Yup, that was definitely the longest post I have ever written. If you’re still awake at this point, I’d love to hear your thoughts.  If you’ve tried running barefoot and loved it, tell the world.  If you’ve tried it and hated it, I want to know about it.  Think the studies above are full of crap?  Explain why!

What say you, NF Community?  Barefoot: yay or nay?

-Steve

Additional barefoot resources:

Picture from: Nicholas_T

Are Personal Trainers a Waste of Time?

A note from Steve: I wrote this post last night at 2AM waiting for some videos to upload for work, and then the entire post was lost thanks to me accidentally hitting “save” on wordpress when the internet crashed.  So, this post was re-written in a state of delirium this morning, so I apologize for the grammatical errors and sub-par quality.  I’ll go back through and fix tonight when I get a chance.  On with the post!

Every other morning, I go into my gym around 8AM. I walk past five or six trainers, each with their respective clients (generally overweight), either sitting at a machine or doing some crazy ass-cross training.  These clients are generally beet-red and sweating like crazy, which means their trainers are doing their job, right?  However, Despite meticulous planning, a carefully thought-out routine, and ‘peak fat-burning efficiency’ workout, the people that I see with trainers for a long period of time often stay fat.  In fact, I see a few people in this gym that haven’t changed since I started working out there back in December of 2007.  So what hell is going on?  Why aren’t these people turning their lives around?  I think there are a number of reasons, but a few stand out above others.  Let’s see why most trainers aren’t successful, why they’re necessary, and then my experiences with a trainer and AS a trainer.  Let’s start with the bad stuff:

You Can’t Outrun Your Fork

Think about it: let’s say you’re wealthy and insane and you spend 10 hours a week with a personal trainer (most people spend only 1 or 2).  That still leaves 158 hours a week for you to screw it all up.  If you have a really crappy diet, there probably aren’t enough hours in the day for you to burn off the excess calories.  Secondly, I’m gonna guess that there are always emergencies that come up: you get sick, your kid gets sick, you need to take your dog to the vet, you take your sick kid to the vet and your dog to the hospital accidentally, whatever it is.  Stuff comes up, life happens, and you miss a workout.  If you’re used to eating 5000 calories a day and burning off 2000 of them in the gym in marathon gym sessions, your weight loss train will get derailed really quickly.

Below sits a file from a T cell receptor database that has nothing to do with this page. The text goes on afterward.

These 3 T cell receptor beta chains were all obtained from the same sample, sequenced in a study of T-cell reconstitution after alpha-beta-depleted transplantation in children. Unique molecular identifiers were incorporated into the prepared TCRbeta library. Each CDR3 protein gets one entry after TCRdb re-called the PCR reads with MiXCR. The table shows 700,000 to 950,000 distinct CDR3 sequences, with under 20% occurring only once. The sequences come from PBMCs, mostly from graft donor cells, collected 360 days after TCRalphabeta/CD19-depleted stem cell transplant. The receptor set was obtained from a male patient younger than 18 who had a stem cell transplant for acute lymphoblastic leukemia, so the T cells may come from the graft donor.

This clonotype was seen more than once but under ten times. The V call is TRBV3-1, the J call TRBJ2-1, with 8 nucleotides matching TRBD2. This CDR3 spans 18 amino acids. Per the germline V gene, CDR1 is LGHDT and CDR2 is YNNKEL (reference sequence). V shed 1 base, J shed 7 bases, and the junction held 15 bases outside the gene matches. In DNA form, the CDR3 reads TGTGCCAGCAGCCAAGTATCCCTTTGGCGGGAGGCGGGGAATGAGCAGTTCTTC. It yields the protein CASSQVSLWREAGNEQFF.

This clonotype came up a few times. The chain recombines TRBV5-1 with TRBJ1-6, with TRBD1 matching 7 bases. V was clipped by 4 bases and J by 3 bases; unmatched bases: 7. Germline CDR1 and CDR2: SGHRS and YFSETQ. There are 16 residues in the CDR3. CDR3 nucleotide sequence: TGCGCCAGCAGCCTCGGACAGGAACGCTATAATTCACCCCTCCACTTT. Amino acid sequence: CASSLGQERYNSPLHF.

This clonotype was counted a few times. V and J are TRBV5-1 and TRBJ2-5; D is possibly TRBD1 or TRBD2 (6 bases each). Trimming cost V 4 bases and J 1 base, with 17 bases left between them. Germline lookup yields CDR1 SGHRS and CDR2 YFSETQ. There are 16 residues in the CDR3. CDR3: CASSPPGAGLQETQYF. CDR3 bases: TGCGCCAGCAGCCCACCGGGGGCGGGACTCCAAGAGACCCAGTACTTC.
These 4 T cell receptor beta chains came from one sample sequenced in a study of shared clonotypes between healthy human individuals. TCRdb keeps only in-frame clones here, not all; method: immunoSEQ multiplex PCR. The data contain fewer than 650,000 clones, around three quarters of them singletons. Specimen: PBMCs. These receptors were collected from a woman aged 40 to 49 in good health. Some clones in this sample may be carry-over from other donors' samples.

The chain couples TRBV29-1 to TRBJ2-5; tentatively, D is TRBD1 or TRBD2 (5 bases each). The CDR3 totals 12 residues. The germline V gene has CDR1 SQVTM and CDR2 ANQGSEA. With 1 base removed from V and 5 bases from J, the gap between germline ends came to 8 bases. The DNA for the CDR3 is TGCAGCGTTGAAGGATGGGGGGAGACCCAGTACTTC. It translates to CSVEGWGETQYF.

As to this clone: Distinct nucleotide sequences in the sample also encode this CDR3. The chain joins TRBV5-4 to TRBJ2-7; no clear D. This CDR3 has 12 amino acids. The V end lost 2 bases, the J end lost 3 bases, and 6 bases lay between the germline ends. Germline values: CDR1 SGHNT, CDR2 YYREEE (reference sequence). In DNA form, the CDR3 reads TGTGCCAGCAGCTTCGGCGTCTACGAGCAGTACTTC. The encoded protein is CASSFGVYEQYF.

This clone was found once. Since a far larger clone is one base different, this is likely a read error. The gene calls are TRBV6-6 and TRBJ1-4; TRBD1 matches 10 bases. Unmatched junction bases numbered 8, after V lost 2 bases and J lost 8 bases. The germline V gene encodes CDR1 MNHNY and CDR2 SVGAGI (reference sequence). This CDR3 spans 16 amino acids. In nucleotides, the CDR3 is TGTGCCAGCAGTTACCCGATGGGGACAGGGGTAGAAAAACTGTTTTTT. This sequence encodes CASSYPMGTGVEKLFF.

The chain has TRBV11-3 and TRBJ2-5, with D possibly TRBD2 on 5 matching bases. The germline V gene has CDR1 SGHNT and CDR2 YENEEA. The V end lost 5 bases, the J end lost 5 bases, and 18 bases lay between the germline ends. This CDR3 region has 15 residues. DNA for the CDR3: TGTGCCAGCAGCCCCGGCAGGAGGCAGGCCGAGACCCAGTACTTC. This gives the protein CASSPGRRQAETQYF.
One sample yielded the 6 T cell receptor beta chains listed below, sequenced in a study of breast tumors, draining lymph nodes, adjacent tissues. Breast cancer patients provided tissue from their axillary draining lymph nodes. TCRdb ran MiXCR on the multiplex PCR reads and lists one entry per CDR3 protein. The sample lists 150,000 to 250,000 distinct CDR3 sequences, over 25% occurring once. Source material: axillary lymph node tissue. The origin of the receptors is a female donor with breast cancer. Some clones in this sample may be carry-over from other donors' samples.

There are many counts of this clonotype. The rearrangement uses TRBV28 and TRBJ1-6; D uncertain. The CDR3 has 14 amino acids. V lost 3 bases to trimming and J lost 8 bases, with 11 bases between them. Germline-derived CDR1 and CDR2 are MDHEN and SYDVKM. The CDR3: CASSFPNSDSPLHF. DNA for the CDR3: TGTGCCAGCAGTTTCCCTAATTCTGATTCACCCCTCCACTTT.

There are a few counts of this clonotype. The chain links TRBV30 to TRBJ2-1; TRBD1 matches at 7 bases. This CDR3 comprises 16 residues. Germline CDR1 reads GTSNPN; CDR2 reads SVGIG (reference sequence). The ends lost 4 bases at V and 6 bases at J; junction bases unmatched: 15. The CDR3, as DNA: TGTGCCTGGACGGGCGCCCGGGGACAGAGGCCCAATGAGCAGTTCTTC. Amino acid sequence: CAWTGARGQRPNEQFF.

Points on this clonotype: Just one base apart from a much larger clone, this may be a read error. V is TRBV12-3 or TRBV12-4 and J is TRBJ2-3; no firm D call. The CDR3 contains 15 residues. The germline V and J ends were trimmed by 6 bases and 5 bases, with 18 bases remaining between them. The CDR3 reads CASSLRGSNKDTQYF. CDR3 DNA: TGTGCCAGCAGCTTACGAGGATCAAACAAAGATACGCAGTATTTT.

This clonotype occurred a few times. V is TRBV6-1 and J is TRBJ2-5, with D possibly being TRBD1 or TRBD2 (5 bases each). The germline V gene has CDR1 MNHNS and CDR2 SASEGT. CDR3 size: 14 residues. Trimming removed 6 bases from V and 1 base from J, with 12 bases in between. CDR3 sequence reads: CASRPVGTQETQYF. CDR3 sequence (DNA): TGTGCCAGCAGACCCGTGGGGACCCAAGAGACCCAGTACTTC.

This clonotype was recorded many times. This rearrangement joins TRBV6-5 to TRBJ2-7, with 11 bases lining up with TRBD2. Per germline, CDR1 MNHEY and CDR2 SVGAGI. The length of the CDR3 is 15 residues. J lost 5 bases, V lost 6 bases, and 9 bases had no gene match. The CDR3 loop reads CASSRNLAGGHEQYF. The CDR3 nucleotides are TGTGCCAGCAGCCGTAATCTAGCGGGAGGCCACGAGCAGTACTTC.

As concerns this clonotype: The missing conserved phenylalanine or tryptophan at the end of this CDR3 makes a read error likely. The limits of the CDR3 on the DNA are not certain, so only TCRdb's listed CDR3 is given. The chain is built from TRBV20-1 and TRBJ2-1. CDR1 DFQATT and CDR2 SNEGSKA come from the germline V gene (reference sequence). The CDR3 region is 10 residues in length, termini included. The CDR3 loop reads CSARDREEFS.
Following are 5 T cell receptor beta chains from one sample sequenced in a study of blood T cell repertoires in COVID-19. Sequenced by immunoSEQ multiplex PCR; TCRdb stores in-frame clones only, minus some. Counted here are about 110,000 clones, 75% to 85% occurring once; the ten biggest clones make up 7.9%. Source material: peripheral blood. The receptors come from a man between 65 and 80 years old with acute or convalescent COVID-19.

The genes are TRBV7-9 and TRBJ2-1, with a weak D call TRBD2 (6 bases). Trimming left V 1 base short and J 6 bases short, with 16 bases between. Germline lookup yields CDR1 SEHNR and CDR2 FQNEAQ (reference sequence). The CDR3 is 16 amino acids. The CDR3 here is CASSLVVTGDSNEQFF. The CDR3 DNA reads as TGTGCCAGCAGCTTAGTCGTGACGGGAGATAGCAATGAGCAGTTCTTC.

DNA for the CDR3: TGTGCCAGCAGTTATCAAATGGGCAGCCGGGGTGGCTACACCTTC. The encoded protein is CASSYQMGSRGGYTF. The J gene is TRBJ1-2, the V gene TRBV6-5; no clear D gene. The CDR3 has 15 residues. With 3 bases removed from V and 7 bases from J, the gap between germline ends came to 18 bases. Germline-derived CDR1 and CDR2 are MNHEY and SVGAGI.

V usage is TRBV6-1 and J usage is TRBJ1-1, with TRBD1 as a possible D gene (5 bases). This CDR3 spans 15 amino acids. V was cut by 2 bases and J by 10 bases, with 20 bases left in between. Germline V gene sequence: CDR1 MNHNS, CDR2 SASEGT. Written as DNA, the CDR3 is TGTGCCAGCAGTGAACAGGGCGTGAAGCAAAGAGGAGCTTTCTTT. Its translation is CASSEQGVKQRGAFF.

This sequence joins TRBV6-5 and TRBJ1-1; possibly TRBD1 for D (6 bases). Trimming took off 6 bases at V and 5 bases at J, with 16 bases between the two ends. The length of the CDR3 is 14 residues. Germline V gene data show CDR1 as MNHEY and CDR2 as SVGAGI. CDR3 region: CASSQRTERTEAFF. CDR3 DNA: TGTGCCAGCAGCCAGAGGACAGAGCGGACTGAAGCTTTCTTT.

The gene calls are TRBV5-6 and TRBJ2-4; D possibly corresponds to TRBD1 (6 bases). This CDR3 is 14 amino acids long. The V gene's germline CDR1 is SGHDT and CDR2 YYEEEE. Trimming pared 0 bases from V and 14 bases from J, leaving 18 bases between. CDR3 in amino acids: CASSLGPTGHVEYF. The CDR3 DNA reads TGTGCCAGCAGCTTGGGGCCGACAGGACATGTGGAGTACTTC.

A Trainer Shouldn’t Be Your First Step

Developing a workout routine is probably the 3rd thing you should address when you want to get in shape.  Your 2nd thing is your diet, and your first thing is your mental attitude.  I realize this sounds really cheesy, but it’s true.  If you show up to a gym with a crap attitude and crappy diet, that trainer is already wasting his time and your time.  Luckily for him, he’s making money on your wasted time.  What are you getting?  It’s like hiring an awesome builder to come in and build on top of a crappy foundation.  Sure the house might turn out okay, but most likely it’s gonna fall apart.  Suck.

Once you decide you’re going to turn your life around, you need to decide what’s important to you: that extra donut in the morning, or the satisfaction being able to fit into your old clothes.  Do you want to be able to play ultimate Frisbee for more than 5 minutes and not get winded, or is that Firehouse Sub really worth the 15 minutes of satisfaction?  By the way, sorry Firehouse Subs, you just happen to be the Kryptonite for my friend Jordan.  If you’re gonna turn your life around, you know that a change MUST be made in your diet first if you want to see long term results.

Most Trainers Aren’t Dietitians